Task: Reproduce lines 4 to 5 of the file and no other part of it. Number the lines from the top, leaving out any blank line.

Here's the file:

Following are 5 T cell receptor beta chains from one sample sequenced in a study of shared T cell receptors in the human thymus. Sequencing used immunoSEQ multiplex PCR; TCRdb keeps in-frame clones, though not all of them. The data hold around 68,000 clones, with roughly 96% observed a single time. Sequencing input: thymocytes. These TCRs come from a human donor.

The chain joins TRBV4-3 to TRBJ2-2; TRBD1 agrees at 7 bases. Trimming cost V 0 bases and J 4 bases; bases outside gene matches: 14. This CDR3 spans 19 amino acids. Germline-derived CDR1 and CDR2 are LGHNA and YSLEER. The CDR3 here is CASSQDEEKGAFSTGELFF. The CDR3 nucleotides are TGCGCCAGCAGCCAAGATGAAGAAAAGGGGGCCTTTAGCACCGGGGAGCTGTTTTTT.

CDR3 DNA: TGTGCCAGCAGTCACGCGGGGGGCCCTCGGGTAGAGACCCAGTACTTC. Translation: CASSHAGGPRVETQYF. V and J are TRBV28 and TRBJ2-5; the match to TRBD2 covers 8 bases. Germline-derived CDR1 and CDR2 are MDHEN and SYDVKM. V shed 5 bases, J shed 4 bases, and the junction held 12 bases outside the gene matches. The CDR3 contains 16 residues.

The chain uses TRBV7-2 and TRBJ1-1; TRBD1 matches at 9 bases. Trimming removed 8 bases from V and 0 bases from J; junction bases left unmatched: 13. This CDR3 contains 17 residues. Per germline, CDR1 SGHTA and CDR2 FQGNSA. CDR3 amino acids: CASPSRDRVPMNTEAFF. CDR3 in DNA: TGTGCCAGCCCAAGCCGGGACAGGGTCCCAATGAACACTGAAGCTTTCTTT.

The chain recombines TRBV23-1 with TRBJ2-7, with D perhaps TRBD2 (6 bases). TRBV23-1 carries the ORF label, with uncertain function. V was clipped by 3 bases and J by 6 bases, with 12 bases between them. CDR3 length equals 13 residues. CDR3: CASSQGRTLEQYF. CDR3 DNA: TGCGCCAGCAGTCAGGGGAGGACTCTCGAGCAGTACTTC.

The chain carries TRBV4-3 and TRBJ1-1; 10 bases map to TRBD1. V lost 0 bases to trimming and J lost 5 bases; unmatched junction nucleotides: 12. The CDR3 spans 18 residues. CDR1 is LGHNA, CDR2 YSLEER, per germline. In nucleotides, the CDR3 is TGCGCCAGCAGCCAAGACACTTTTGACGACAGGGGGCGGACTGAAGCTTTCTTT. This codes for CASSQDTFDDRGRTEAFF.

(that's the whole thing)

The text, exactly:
The chain uses TRBV7-2 and TRBJ1-1; TRBD1 matches at 9 bases. Trimming removed 8 bases from V and 0 bases from J; junction bases left unmatched: 13. This CDR3 contains 17 residues. Per germline, CDR1 SGHTA and CDR2 FQGNSA. CDR3 amino acids: CASPSRDRVPMNTEAFF. CDR3 in DNA: TGTGCCAGCCCAAGCCGGGACAGGGTCCCAATGAACACTGAAGCTTTCTTT.

The chain recombines TRBV23-1 with TRBJ2-7, with D perhaps TRBD2 (6 bases). TRBV23-1 carries the ORF label, with uncertain function. V was clipped by 3 bases and J by 6 bases, with 12 bases between them. CDR3 length equals 13 residues. CDR3: CASSQGRTLEQYF. CDR3 DNA: TGCGCCAGCAGTCAGGGGAGGACTCTCGAGCAGTACTTC.